Q&A / 

How to Build an Arched Stone Bridge

DEAR TIM: I was traveling on a fall foliage road trip in southwest New Hampshire and saw a gorgeous double-arch bridge. The historical marker sign said that no mortar was used in the construction. It was so stunning I want to construct a much smaller version in my yard. Is this a crazy idea and even possible? What are the steps I need to take to get started? What's the biggest mistake that will lead to the collapse of the bridge? How much weight do you think it could support? Ann L., North Bend, OH

DEAR ANN: You may think I'm nuts, but I believe I know the exact bridge you saw! It's on Route 9 near Hillsborough, NH. There are several of these dry-laid stone arch bridges in this part of New Hampshire, most built between 1835 and the 1850's. These bridges rival the stone arched aqueducts built by the Romans. Some of these stone arches have survived for nearly 2,000 years.

The short answer is you can build a small version of a dry-laid stone arch bridge. To achieve success, you must take your time and cut the stones so they fit tightly against one another. You need to use very strong stone that will not crumble. Granite is such a stone and was used for the bridge you saw on your trip. Fine-grained granite is the easiest to work with as you can get it to split creating a quite smooth face.

This bridge in southwest New Hampshire used to carry car and truck traffic. You can build a smaller version for foot and pony traffic. Photo Credit: Tim Carter

This bridge in southwest New Hampshire used to carry car and truck traffic. You can build a smaller version for foot and pony traffic. Photo Credit: Tim Carter

Because the stone arch is three-dimensional, the stones you cut will end up being trapezoidal in shape when you look at the sides. They'll not be simple rectangles like a normal brick. You can determine the actual shape and angles of the trapezoids by making a scale drawing on a large sheet of cardboard. All you have to do is draw the concentric arcs of the underside and topside of the bridge on the cardboard and then draw in the lines that represent the joints between each of the stones.

You'll have a much easier time if you employ cement mortar as part of the project. Don't underestimate the great skills the master stone masons employed to build the bridge you saw. I doubt you'll be able to conjure up this magic, but perhaps your drive and determination will prove me wrong.

Before you balk at using cement mortar, understand you don't need that much to do the job. What's more, on the sides of the bridge that you and others will see, you can cut the stones tighter so it looks like the bridge was indeed dry laid with no mortar. I feel that's a good compromise.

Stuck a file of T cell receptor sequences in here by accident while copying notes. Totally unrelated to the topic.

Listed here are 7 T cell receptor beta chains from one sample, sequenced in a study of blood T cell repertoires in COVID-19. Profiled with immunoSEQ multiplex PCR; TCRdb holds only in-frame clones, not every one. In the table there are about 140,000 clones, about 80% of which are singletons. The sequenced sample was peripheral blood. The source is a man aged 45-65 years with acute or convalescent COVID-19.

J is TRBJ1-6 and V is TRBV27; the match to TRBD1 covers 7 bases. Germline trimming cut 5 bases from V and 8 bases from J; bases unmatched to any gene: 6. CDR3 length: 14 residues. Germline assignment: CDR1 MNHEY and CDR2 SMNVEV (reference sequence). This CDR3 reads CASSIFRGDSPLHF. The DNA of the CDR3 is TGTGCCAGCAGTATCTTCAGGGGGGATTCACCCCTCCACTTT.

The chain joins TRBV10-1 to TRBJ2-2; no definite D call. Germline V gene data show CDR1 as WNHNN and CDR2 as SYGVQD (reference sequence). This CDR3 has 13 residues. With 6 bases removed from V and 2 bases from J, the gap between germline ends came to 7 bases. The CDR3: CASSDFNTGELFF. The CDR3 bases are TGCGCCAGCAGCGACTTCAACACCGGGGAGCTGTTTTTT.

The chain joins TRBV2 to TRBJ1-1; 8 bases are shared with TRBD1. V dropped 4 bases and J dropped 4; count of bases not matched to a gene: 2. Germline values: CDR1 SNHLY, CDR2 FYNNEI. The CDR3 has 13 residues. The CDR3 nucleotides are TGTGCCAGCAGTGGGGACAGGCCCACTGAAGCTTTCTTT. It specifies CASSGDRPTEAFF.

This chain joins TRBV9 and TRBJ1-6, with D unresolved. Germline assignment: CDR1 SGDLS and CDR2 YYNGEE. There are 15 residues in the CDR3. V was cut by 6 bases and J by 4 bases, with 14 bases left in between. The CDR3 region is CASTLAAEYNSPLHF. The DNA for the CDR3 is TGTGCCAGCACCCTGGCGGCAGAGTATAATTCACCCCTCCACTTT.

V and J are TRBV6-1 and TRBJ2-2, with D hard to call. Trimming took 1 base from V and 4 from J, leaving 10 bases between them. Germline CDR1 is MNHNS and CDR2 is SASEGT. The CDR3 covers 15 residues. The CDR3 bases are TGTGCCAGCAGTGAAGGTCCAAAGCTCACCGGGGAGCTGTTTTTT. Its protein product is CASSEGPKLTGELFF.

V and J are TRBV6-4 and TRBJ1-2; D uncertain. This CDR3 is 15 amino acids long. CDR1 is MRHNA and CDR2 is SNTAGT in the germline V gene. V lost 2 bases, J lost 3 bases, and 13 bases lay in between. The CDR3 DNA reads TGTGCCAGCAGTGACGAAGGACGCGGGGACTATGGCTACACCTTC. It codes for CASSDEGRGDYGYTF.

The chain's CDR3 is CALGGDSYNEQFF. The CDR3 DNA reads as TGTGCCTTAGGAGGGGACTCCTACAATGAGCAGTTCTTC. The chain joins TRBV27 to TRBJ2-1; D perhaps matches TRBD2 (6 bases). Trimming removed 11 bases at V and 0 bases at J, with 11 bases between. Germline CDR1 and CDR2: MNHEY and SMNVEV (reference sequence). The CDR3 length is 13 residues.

The use of mortar allows you to not worry about how tightly the stones must fit. The mortar insures solid contact between the stones so there's no movement. If the stones in an arched bridge move or shift when they're loaded from the top with traffic, there's a strong possibility the bridge can collapse. Have I convinced you to use mortar? Good!

The biggest reason stone arches fail is the lower edges of the arch kick out when the top of the bridge is loaded with weight. It's imperative the base stones of the bridge are set into bedrock or a solid foundation that will resist this sideways movement. The foundation must resist the weight of the stones used in the bridge as well as any weight added to the top of the bridge once it's complete.

You can pour concrete to create this foundation below the surface of the ground. Placing this foundation below grade ensures you'll only see stone once the bridge is complete. The top of the concrete should be slanted to accept the first stones used in the arch. To determine this angle, I suggest you build a tiny model of your bridge or make a detailed scale drawing. My guess is you'll discover a 35-degree angle is perfect.

You'll need to build a wood form that supports the stone as you build the bridge. You can use thin plywood and plenty of framing lumber to support the weight. This form, once in place, must be solid and not move as you lay stone after stone. A week after the stone bridge is complete, you can remove this form.

It's imperative you construct the bridge equally from each side working towards the center. This method evens out the load on the wood form and the first row of stone of the arch. If you do decide to do a dry-laid arch with no mortar, this is very important.

As you build the arch, the ends of the bridge will have more material stacked on top of each other than the center of the bridge. This weight and mass helps put the stones in compression which works to hold the bridge together. It's important these stones be laid tightly so there is no movement. Once again, add the weight equally on each side of the bridge as you build it.

If you want to test your methodology, I suggest building a very small scale bridge using wood. You can cut the pieces of wood easily with a saw to make them fit tight. You'll discover that you don't need glue to build a very strong arch bridge. The key is to make sure the bottom of the arch can't kick sideways. When you see your model wood bridge function properly, then you can start your real stone bridge! Your finished stone arch bridge will support your weight and that of a pony for sure. Good luck!

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One Response to How to Build an Arched Stone Bridge

  1. Hey Tim,

    The form work you refer to is called false work by the old timers. Put it up and take it down and then reuse it for the next project. What a concept! (And today's younger generation think building green is something new.) Saw that on a documentary about one of the canyon bridges out west, just can seem to remember which one.

    Mike Collins

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